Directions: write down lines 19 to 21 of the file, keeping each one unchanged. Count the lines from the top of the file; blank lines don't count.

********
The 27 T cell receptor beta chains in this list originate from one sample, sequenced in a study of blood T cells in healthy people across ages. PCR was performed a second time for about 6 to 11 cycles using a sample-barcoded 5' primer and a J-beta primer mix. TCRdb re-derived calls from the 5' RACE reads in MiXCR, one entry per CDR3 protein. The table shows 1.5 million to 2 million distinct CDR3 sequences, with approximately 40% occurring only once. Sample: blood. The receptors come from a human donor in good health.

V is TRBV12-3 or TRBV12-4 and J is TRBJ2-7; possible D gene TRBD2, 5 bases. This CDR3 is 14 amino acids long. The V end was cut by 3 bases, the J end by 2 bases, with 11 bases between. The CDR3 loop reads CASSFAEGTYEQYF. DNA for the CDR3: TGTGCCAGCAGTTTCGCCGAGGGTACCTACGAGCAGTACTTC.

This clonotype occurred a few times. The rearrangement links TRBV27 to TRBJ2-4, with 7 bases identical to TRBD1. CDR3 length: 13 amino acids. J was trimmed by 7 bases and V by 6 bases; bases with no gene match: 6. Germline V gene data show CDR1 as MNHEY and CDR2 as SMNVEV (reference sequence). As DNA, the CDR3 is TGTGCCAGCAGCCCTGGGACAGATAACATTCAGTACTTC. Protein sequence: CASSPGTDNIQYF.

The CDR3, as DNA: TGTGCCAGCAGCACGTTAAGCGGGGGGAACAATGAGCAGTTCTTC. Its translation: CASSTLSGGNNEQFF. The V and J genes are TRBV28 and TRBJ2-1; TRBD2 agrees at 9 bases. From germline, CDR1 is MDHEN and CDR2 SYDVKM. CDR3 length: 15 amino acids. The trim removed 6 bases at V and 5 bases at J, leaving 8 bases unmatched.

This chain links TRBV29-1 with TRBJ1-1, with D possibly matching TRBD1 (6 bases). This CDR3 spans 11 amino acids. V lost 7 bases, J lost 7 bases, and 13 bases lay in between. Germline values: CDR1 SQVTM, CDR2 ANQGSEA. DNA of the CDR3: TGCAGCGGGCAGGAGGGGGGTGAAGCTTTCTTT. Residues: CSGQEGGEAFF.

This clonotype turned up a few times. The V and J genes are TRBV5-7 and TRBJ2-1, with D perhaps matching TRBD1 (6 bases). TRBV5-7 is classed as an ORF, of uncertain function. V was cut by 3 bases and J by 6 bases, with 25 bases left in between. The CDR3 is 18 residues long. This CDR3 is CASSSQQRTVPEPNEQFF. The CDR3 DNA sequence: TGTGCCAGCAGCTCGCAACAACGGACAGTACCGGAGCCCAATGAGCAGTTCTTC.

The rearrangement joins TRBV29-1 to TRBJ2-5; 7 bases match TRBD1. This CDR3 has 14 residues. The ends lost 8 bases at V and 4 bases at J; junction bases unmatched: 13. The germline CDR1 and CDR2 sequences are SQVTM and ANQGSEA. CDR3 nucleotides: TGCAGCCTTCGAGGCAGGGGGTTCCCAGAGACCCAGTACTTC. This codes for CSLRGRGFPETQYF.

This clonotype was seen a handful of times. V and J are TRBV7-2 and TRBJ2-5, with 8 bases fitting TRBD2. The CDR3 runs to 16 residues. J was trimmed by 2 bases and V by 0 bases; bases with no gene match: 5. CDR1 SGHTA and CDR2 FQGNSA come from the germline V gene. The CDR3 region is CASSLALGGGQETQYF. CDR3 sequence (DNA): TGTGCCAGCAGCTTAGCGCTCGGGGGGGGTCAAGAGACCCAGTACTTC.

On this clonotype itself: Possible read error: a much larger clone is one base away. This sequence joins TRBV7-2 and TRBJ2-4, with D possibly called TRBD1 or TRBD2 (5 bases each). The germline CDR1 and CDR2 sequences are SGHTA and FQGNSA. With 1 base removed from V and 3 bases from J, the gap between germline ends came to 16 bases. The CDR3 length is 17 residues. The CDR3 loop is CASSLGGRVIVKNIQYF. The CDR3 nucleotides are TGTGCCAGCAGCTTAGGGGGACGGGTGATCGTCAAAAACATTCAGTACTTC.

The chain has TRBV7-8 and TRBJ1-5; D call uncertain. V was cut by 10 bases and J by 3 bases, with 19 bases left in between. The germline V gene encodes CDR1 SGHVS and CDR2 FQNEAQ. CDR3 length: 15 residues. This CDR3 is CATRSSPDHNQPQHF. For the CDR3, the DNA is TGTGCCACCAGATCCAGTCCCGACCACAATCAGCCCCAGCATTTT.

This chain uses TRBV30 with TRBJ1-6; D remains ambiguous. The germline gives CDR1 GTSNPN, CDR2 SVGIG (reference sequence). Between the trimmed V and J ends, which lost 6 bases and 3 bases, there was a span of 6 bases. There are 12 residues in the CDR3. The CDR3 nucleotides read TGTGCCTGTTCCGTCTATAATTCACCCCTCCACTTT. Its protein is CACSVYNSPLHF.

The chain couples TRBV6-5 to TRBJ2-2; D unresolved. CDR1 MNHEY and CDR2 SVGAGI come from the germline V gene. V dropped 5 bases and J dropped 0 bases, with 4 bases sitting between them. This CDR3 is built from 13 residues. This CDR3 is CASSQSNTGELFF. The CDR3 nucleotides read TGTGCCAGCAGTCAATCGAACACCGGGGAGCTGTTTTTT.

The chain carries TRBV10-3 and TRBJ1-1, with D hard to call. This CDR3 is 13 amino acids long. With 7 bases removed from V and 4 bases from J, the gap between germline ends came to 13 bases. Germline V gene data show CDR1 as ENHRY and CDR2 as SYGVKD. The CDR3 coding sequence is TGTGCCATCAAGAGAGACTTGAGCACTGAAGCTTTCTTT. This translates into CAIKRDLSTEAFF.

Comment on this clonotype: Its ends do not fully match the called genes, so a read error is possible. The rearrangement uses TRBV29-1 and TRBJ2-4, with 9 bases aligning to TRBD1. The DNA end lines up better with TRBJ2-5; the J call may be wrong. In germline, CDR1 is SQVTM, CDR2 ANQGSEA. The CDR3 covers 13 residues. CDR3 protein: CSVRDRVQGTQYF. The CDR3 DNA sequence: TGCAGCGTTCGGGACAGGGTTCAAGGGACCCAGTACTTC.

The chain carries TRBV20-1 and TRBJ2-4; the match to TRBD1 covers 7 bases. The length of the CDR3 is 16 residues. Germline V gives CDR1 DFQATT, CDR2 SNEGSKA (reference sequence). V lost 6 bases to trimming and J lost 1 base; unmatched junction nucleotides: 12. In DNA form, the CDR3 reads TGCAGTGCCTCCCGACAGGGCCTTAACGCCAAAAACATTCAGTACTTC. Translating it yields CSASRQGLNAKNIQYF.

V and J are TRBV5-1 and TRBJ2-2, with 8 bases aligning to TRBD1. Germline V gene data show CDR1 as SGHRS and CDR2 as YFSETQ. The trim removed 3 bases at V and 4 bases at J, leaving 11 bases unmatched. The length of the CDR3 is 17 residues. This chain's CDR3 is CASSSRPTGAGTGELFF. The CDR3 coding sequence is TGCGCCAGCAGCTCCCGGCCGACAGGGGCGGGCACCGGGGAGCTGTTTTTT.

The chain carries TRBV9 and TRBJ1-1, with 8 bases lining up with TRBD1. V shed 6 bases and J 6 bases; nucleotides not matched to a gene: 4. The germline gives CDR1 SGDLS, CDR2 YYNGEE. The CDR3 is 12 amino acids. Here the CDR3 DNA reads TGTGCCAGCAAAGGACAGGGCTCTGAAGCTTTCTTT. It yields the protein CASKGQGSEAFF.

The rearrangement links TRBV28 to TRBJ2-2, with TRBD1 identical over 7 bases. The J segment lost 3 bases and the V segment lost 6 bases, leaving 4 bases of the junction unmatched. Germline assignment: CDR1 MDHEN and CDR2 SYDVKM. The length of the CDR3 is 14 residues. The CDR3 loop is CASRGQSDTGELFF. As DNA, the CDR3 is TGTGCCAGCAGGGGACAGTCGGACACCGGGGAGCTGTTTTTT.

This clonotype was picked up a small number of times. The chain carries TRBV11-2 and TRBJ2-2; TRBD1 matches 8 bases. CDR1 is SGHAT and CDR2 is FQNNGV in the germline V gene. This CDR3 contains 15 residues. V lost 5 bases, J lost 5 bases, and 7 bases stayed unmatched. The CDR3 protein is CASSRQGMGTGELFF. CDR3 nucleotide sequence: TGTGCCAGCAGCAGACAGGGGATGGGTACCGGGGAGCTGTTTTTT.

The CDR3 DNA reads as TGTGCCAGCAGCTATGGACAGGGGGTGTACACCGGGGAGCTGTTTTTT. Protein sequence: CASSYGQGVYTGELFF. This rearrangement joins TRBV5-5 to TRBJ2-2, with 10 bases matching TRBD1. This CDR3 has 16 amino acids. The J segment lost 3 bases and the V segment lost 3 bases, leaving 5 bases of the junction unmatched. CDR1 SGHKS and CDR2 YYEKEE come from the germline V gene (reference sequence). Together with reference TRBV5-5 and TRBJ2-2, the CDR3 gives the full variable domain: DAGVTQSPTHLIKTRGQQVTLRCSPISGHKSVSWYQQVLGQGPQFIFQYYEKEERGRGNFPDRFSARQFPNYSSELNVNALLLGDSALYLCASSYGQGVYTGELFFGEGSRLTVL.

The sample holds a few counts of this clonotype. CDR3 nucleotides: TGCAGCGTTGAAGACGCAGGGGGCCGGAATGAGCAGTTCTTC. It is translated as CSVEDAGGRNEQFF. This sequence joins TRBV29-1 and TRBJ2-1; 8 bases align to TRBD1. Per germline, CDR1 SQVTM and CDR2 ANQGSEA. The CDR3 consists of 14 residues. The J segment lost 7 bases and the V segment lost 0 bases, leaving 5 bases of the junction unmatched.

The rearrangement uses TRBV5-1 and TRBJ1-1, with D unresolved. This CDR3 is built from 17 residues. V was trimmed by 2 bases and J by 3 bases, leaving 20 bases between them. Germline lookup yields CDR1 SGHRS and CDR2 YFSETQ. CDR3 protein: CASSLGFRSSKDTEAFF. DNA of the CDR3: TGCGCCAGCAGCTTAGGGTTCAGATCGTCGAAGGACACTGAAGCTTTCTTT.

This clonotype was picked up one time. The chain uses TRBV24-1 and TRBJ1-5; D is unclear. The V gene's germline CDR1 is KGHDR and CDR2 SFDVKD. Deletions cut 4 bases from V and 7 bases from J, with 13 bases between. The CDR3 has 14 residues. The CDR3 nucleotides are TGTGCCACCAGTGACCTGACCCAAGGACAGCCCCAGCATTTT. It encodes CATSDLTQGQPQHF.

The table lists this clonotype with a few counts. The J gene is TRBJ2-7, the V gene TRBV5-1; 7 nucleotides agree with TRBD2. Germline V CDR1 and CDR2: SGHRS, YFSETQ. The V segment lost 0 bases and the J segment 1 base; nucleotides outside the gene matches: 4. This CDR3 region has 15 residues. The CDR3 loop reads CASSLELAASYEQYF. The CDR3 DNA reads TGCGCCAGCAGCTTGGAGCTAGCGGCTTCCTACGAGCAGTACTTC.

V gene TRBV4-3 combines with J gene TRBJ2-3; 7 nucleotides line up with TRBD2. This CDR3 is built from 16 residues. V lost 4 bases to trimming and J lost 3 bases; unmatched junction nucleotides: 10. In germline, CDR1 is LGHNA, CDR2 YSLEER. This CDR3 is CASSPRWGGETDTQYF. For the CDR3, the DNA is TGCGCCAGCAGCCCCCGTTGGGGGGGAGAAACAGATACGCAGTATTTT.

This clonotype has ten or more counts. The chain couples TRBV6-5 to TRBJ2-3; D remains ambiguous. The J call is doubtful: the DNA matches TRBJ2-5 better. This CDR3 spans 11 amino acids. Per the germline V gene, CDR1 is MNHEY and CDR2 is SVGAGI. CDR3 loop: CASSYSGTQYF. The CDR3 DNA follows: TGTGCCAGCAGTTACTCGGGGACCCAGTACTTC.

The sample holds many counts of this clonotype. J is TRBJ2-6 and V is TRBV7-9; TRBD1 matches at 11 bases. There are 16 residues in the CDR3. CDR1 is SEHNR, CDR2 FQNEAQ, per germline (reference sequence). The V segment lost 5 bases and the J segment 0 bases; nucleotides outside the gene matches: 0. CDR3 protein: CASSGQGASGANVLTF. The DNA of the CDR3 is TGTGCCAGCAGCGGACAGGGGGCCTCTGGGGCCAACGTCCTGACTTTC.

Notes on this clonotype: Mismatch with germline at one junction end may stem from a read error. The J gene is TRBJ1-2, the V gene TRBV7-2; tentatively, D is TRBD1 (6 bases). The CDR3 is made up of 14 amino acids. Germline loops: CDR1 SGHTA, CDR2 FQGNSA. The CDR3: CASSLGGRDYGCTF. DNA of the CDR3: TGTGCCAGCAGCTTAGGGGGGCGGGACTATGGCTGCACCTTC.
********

This clonotype was picked up a small number of times. The chain carries TRBV11-2 and TRBJ2-2; TRBD1 matches 8 bases. CDR1 is SGHAT and CDR2 is FQNNGV in the germline V gene. This CDR3 contains 15 residues. V lost 5 bases, J lost 5 bases, and 7 bases stayed unmatched. The CDR3 protein is CASSRQGMGTGELFF. CDR3 nucleotide sequence: TGTGCCAGCAGCAGACAGGGGATGGGTACCGGGGAGCTGTTTTTT.

The CDR3 DNA reads as TGTGCCAGCAGCTATGGACAGGGGGTGTACACCGGGGAGCTGTTTTTT. Protein sequence: CASSYGQGVYTGELFF. This rearrangement joins TRBV5-5 to TRBJ2-2, with 10 bases matching TRBD1. This CDR3 has 16 amino acids. The J segment lost 3 bases and the V segment lost 3 bases, leaving 5 bases of the junction unmatched. CDR1 SGHKS and CDR2 YYEKEE come from the germline V gene (reference sequence). Together with reference TRBV5-5 and TRBJ2-2, the CDR3 gives the full variable domain: DAGVTQSPTHLIKTRGQQVTLRCSPISGHKSVSWYQQVLGQGPQFIFQYYEKEERGRGNFPDRFSARQFPNYSSELNVNALLLGDSALYLCASSYGQGVYTGELFFGEGSRLTVL.

The sample holds a few counts of this clonotype. CDR3 nucleotides: TGCAGCGTTGAAGACGCAGGGGGCCGGAATGAGCAGTTCTTC. It is translated as CSVEDAGGRNEQFF. This sequence joins TRBV29-1 and TRBJ2-1; 8 bases align to TRBD1. Per germline, CDR1 SQVTM and CDR2 ANQGSEA. The CDR3 consists of 14 residues. The J segment lost 7 bases and the V segment lost 0 bases, leaving 5 bases of the junction unmatched.